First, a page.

- The other low point is how largely unfocused the film seems, especially while on the island. Scenes go back and forth between the members of the two groups, but not with much care towards a sense of plot progression or anything resembling meaningful character development. It's as if Spielberg and company just filmed various scenes they thought would look cool, thrown them all into a blender, and whatever mush came out, they would call it the final cut.
Look, making a sequel is tough work, especially when that sequel is to the ultimate 90's blockbuster, Jurassic Park. While The Lost World provides some more dinosaur thrills that should please the most undemanding of fans, the film has no true inspiration, no fiery passion from its director, and no excuses for its horrendous screenplay. The whole movie feels obligatory, like it's something that had to be made because Jurassic Park was such a huge success, and not something that anyone really wanted to make. And while there are far worse sequels out there than The Lost World, I'm stumped to think up other sequels that are as uninspired as this one. If one day this film somehow becomes lost, I doubt the world will miss it very much.
Recommend? No. The only way I'd think you'd enjoy it if is if you loved and adored Jurassic Park and don't set your expectations very high.
Some things start out big, and some things start out small, very small
The Good Dinosaur is directed by Peter Sohn (in his directorial debut) and stars the voices of Raymond Ochoa, Jack Bright, Sam Elliott, Anna Paquin, A.J. Buckley, Steve Zahn, Jeffrey Wright, and Frances McDormand. It is the sixteenth film released by Pixar Animation Studios.
The unfortunate thing about The Good Dinosaur is that it will forever be known as one of Pixar's inferior works, especially considering how the movie was Pixar's next feature after Inside Out, the movie that got Pixar out of a skid that lasted a couple of years and helped the studio return to form. 2015 was the first year in which Pixar released more than one feature film, though I'm not sure how any reasonable person could go into The Good Dinosaur thinking it could top Pixar's earlier 2015 film Inside Out (which I've raved about on a countless number of past reviews but have yet to actually review...), given the latter film's creativity and how much it offers to both kids and adults. No way could the good Pixar animation workers exert that much brain power over the span of one year.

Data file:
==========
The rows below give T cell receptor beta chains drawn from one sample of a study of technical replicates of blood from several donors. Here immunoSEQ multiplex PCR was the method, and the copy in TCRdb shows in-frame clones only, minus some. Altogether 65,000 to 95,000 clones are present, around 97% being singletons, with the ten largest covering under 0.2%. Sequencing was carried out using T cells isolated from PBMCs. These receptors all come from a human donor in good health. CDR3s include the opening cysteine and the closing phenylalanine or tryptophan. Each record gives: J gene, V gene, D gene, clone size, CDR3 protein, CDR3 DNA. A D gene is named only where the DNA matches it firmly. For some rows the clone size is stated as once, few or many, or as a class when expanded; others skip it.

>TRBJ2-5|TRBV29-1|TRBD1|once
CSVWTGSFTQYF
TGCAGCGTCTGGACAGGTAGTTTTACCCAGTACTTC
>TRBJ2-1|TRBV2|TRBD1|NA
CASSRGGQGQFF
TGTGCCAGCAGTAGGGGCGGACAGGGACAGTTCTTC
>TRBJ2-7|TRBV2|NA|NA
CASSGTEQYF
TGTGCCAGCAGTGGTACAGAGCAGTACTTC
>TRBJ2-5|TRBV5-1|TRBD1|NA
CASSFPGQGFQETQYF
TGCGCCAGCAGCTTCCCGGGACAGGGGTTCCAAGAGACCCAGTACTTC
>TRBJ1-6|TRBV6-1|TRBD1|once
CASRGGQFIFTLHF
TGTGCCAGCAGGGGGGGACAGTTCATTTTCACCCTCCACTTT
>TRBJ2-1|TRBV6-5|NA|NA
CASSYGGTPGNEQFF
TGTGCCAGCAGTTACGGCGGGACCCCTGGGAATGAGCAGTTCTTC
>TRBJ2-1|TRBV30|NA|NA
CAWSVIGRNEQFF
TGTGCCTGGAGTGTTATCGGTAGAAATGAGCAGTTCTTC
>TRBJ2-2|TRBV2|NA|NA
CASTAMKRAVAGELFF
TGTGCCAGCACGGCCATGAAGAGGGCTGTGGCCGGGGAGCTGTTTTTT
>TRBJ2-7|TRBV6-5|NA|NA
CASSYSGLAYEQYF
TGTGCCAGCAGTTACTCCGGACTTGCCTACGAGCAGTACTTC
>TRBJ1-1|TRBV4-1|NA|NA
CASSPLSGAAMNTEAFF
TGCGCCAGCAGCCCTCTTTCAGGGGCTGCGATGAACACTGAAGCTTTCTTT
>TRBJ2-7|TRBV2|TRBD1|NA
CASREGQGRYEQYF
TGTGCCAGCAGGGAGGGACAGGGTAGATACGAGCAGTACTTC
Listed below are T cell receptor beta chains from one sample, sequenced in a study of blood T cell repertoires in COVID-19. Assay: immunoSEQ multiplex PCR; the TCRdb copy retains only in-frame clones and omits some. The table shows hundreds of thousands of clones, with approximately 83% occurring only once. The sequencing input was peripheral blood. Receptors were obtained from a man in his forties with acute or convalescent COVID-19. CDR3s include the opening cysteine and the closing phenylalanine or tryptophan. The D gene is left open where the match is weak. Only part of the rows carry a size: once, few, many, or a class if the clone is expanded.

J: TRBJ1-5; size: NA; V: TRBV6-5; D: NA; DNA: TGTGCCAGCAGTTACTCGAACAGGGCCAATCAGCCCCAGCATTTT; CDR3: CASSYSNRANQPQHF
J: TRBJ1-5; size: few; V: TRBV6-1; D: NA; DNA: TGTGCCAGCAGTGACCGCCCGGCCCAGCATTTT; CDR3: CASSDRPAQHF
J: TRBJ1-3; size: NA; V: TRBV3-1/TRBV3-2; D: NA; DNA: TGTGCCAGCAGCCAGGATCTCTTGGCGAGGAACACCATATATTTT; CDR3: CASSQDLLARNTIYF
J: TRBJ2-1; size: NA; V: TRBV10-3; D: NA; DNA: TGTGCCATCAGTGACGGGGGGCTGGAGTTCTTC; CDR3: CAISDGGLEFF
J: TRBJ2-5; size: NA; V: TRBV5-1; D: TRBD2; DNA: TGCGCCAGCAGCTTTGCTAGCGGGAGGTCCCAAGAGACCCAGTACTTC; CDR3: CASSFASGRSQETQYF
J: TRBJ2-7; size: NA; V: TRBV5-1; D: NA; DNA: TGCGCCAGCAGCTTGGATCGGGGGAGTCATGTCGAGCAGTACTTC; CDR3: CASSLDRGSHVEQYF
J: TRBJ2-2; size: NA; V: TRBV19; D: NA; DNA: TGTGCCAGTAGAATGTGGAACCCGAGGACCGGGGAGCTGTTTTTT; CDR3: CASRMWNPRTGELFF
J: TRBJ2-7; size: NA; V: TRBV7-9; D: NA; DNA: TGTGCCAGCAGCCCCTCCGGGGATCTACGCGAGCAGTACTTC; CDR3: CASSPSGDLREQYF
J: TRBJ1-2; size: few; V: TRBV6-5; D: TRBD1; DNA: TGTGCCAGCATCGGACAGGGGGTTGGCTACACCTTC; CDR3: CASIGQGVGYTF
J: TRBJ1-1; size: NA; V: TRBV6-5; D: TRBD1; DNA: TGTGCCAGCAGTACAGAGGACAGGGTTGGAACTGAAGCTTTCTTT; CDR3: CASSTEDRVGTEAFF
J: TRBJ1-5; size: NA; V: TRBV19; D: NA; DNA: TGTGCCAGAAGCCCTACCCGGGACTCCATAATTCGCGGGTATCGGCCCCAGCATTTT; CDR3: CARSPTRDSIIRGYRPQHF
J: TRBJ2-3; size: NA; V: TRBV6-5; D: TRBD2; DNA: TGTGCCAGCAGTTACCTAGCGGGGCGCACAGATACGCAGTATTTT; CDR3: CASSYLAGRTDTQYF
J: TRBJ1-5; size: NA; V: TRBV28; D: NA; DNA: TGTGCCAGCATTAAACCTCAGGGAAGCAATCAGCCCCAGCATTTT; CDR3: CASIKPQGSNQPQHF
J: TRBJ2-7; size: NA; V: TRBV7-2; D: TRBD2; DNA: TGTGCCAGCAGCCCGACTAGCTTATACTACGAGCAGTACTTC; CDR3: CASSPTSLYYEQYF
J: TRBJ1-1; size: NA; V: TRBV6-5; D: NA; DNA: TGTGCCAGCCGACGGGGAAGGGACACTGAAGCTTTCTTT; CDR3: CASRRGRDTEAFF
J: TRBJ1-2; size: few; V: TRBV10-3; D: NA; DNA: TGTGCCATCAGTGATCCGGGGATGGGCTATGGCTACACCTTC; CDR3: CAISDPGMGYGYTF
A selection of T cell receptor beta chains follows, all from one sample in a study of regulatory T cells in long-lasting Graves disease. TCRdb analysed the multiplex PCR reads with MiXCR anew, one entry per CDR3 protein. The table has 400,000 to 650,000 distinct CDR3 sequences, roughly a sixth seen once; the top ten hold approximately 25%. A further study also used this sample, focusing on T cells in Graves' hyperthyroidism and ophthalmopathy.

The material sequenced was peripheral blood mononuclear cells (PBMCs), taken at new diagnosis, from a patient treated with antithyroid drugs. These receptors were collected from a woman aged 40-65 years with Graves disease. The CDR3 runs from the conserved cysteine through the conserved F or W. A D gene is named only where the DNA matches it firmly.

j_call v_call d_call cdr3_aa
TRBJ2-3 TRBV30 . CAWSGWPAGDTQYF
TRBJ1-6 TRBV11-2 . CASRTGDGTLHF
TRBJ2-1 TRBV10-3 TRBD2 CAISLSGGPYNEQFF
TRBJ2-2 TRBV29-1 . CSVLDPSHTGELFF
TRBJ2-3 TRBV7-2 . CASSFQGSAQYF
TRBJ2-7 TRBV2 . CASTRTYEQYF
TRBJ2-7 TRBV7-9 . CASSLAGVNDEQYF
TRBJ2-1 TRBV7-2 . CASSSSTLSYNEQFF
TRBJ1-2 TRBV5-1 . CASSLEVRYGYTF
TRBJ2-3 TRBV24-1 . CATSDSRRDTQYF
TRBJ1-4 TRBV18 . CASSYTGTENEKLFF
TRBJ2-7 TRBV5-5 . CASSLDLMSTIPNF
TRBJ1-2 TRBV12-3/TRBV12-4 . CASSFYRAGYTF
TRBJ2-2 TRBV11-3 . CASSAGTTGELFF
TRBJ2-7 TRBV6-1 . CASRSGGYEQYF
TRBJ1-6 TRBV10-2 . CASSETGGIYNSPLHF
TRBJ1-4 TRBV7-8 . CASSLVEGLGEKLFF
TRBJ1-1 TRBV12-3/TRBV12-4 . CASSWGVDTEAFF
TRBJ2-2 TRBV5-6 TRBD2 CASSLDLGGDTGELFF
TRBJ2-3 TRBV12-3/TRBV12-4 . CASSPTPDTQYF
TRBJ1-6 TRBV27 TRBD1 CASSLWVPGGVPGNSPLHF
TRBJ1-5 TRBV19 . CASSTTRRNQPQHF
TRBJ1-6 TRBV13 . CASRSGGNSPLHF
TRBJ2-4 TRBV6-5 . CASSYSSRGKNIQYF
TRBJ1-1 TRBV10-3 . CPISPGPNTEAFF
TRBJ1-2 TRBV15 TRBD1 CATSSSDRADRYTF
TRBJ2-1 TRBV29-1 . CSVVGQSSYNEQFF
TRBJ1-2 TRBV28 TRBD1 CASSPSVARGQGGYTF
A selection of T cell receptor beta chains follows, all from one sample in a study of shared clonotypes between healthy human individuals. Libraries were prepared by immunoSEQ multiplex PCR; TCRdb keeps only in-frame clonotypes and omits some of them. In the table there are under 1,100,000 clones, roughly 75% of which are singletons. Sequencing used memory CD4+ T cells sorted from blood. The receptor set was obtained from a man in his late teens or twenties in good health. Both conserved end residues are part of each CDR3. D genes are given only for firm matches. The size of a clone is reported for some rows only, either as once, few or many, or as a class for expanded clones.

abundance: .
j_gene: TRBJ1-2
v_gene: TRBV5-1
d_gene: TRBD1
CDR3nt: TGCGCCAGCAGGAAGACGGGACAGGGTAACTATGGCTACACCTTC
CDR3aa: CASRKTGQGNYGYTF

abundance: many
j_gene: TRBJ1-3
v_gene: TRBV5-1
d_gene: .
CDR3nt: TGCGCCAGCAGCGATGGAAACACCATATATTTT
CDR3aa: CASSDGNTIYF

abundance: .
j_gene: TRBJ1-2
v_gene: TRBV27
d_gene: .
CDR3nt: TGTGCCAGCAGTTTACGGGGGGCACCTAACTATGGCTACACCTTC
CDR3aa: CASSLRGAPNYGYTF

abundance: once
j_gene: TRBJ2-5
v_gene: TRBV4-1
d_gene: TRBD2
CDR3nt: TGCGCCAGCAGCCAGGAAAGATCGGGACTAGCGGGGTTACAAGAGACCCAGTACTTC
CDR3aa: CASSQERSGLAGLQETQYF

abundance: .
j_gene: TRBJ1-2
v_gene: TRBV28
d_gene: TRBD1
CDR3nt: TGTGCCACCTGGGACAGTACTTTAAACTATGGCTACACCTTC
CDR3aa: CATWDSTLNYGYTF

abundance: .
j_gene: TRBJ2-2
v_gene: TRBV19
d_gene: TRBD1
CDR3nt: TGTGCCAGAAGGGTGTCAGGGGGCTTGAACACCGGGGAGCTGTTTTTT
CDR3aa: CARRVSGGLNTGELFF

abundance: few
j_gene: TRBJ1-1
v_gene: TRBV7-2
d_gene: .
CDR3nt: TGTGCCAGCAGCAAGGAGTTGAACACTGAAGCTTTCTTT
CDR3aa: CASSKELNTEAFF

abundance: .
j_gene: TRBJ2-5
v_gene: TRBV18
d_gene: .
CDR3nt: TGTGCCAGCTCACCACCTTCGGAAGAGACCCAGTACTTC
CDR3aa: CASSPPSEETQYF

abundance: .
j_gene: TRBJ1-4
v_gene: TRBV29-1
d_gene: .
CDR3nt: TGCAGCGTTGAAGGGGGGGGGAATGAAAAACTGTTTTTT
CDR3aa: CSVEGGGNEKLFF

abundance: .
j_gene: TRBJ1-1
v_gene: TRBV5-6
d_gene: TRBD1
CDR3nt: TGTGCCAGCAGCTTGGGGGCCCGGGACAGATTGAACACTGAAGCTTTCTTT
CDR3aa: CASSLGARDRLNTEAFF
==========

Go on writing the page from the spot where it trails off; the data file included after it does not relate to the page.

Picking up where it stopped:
None of that is to say that The Good Dinosaur is bad. It's just that the movie doesn't reach the lofty heights that we came to expect from practically every Pixar feature, until the release of the first Cars proved to the world that the people of Pixar are human beings and can't dish out utterly fantastic works every year. The Good Dinosaur is like eating the leftovers of the most delicious, mouth-watering meal you had from the night before: it still has that good taste, but it just doesn't taste as good. Not only that, but this is a Pixar film that I think can be appropriately labeled as a pure kids film, one that doesn't have a highly intelligent subtext like a lot of Pixar's early works - films like Toy Story that have a lot going on underneath the surface - those films being family-oriented as opposed to being aimed at children. But despite being better suited for kids, adults can walk away from The Good Dinosaur feeling amused and not like they just tragically lost 93 minutes of their lives.
The Good Dinosaur takes place in an alternate history, one where the asteroid that would have hit Earth and wiped out all of the dinosaurs instead passes safely over Earth. Some million years later, Apatosaurus farmers Henry (Jeffrey Wright) and Ida (Frances McDormand) celebrate the birth of their three children: Libby (Maleah Padilla), Buck (Marcus Scribner), and the runt Arlo (Raymond Ochoa). While Libby and Buck prove to be successful in doing farm work, Arlo struggles with his chores, due to his timid nature. Libby and Buck are allowed to "make their mark" by putting a muddy footprint on the family's food silo. Hoping for Arlo to make his mark, Henry assigns Arlo the task of catching the thief that has been stealing food out of the silo. Arlo is able to catch the thief: a feral young boy. However, Arlo finds himself unable to kill the boy, deciding to let him go free. Angry, Henry makes Arlo join him in their pursuit of the boy. Henry and Arlo get caught in a storm, but Henry saves Arlo before being swept away and killed by a flash flood.
Back home, Arlo is forced to take on a heavier workload. He finds the boy once again stealing food out of the silo, and, blaming the boy for his father's death, chases him until both fall into the river. When Arlo awakes after being swept away, he finds himself far from home and joined in company by the young boy. Arlo and the boy, later discovered to have the name Spot, eventually band together and embark on an adventure to get back home.